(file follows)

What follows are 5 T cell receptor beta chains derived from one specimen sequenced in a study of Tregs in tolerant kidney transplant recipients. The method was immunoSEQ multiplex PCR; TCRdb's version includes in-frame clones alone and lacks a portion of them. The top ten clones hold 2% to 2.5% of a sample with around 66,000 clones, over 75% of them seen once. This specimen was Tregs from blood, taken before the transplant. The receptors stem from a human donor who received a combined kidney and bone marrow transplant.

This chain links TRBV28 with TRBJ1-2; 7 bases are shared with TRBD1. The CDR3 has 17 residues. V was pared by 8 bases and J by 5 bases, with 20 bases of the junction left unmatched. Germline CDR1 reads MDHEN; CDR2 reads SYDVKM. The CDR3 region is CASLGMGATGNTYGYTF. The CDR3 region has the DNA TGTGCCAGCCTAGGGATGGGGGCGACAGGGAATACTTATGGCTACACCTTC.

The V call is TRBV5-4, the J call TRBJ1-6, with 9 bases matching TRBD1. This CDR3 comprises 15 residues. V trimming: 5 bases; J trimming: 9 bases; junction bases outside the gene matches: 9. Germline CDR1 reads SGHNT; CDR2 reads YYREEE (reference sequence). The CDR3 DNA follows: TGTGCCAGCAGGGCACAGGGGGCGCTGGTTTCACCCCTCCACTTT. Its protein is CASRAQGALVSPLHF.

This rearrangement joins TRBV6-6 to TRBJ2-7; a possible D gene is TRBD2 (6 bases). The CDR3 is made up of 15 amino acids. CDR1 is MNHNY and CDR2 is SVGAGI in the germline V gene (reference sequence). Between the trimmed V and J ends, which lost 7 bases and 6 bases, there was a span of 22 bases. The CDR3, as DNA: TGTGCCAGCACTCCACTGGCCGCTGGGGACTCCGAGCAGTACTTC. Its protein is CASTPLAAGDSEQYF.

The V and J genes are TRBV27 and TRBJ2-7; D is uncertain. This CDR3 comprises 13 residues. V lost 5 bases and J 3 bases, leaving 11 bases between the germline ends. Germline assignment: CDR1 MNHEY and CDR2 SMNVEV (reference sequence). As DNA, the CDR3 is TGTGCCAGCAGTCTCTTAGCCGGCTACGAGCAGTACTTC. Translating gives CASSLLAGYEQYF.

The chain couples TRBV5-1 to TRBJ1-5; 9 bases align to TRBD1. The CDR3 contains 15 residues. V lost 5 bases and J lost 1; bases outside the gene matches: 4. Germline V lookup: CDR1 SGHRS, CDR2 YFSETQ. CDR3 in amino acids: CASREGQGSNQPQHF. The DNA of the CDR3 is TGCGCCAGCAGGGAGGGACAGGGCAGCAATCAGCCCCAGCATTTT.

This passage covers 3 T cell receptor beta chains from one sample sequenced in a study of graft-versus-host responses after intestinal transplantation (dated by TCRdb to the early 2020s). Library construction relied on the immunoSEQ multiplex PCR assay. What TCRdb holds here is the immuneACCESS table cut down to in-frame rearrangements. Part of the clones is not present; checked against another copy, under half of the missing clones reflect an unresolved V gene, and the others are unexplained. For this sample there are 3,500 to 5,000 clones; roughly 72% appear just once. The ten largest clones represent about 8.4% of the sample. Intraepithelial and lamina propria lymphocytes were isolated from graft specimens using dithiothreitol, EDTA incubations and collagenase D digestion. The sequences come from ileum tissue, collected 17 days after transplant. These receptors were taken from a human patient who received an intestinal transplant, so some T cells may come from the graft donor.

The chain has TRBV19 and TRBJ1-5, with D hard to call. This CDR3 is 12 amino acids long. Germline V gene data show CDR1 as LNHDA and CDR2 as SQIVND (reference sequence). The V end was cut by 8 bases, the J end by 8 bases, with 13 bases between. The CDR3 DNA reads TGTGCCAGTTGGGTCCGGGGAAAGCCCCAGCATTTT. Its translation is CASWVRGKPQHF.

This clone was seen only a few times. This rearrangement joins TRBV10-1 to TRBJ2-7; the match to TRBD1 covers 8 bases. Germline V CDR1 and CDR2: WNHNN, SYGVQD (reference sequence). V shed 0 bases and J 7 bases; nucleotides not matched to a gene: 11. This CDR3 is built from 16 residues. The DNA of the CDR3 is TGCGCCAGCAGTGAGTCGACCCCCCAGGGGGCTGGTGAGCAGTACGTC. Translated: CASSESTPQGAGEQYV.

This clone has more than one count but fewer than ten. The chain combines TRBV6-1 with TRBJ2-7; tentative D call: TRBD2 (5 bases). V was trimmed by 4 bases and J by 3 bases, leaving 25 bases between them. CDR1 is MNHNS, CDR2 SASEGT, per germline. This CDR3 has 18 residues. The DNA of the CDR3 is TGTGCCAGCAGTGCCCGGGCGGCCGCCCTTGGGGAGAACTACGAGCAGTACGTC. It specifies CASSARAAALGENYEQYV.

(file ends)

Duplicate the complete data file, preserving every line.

What follows are 5 T cell receptor beta chains derived from one specimen sequenced in a study of Tregs in tolerant kidney transplant recipients. The method was immunoSEQ multiplex PCR; TCRdb's version includes in-frame clones alone and lacks a portion of them. The top ten clones hold 2% to 2.5% of a sample with around 66,000 clones, over 75% of them seen once. This specimen was Tregs from blood, taken before the transplant. The receptors stem from a human donor who received a combined kidney and bone marrow transplant.

This chain links TRBV28 with TRBJ1-2; 7 bases are shared with TRBD1. The CDR3 has 17 residues. V was pared by 8 bases and J by 5 bases, with 20 bases of the junction left unmatched. Germline CDR1 reads MDHEN; CDR2 reads SYDVKM. The CDR3 region is CASLGMGATGNTYGYTF. The CDR3 region has the DNA TGTGCCAGCCTAGGGATGGGGGCGACAGGGAATACTTATGGCTACACCTTC.

The V call is TRBV5-4, the J call TRBJ1-6, with 9 bases matching TRBD1. This CDR3 comprises 15 residues. V trimming: 5 bases; J trimming: 9 bases; junction bases outside the gene matches: 9. Germline CDR1 reads SGHNT; CDR2 reads YYREEE (reference sequence). The CDR3 DNA follows: TGTGCCAGCAGGGCACAGGGGGCGCTGGTTTCACCCCTCCACTTT. Its protein is CASRAQGALVSPLHF.

This rearrangement joins TRBV6-6 to TRBJ2-7; a possible D gene is TRBD2 (6 bases). The CDR3 is made up of 15 amino acids. CDR1 is MNHNY and CDR2 is SVGAGI in the germline V gene (reference sequence). Between the trimmed V and J ends, which lost 7 bases and 6 bases, there was a span of 22 bases. The CDR3, as DNA: TGTGCCAGCACTCCACTGGCCGCTGGGGACTCCGAGCAGTACTTC. Its protein is CASTPLAAGDSEQYF.

The V and J genes are TRBV27 and TRBJ2-7; D is uncertain. This CDR3 comprises 13 residues. V lost 5 bases and J 3 bases, leaving 11 bases between the germline ends. Germline assignment: CDR1 MNHEY and CDR2 SMNVEV (reference sequence). As DNA, the CDR3 is TGTGCCAGCAGTCTCTTAGCCGGCTACGAGCAGTACTTC. Translating gives CASSLLAGYEQYF.

The chain couples TRBV5-1 to TRBJ1-5; 9 bases align to TRBD1. The CDR3 contains 15 residues. V lost 5 bases and J lost 1; bases outside the gene matches: 4. Germline V lookup: CDR1 SGHRS, CDR2 YFSETQ. CDR3 in amino acids: CASREGQGSNQPQHF. The DNA of the CDR3 is TGCGCCAGCAGGGAGGGACAGGGCAGCAATCAGCCCCAGCATTTT.

This passage covers 3 T cell receptor beta chains from one sample sequenced in a study of graft-versus-host responses after intestinal transplantation (dated by TCRdb to the early 2020s). Library construction relied on the immunoSEQ multiplex PCR assay. What TCRdb holds here is the immuneACCESS table cut down to in-frame rearrangements. Part of the clones is not present; checked against another copy, under half of the missing clones reflect an unresolved V gene, and the others are unexplained. For this sample there are 3,500 to 5,000 clones; roughly 72% appear just once. The ten largest clones represent about 8.4% of the sample. Intraepithelial and lamina propria lymphocytes were isolated from graft specimens using dithiothreitol, EDTA incubations and collagenase D digestion. The sequences come from ileum tissue, collected 17 days after transplant. These receptors were taken from a human patient who received an intestinal transplant, so some T cells may come from the graft donor.

The chain has TRBV19 and TRBJ1-5, with D hard to call. This CDR3 is 12 amino acids long. Germline V gene data show CDR1 as LNHDA and CDR2 as SQIVND (reference sequence). The V end was cut by 8 bases, the J end by 8 bases, with 13 bases between. The CDR3 DNA reads TGTGCCAGTTGGGTCCGGGGAAAGCCCCAGCATTTT. Its translation is CASWVRGKPQHF.

This clone was seen only a few times. This rearrangement joins TRBV10-1 to TRBJ2-7; the match to TRBD1 covers 8 bases. Germline V CDR1 and CDR2: WNHNN, SYGVQD (reference sequence). V shed 0 bases and J 7 bases; nucleotides not matched to a gene: 11. This CDR3 is built from 16 residues. The DNA of the CDR3 is TGCGCCAGCAGTGAGTCGACCCCCCAGGGGGCTGGTGAGCAGTACGTC. Translated: CASSESTPQGAGEQYV.

This clone has more than one count but fewer than ten. The chain combines TRBV6-1 with TRBJ2-7; tentative D call: TRBD2 (5 bases). V was trimmed by 4 bases and J by 3 bases, leaving 25 bases between them. CDR1 is MNHNS, CDR2 SASEGT, per germline. This CDR3 has 18 residues. The DNA of the CDR3 is TGTGCCAGCAGTGCCCGGGCGGCCGCCCTTGGGGAGAACTACGAGCAGTACGTC. It specifies CASSARAAALGENYEQYV.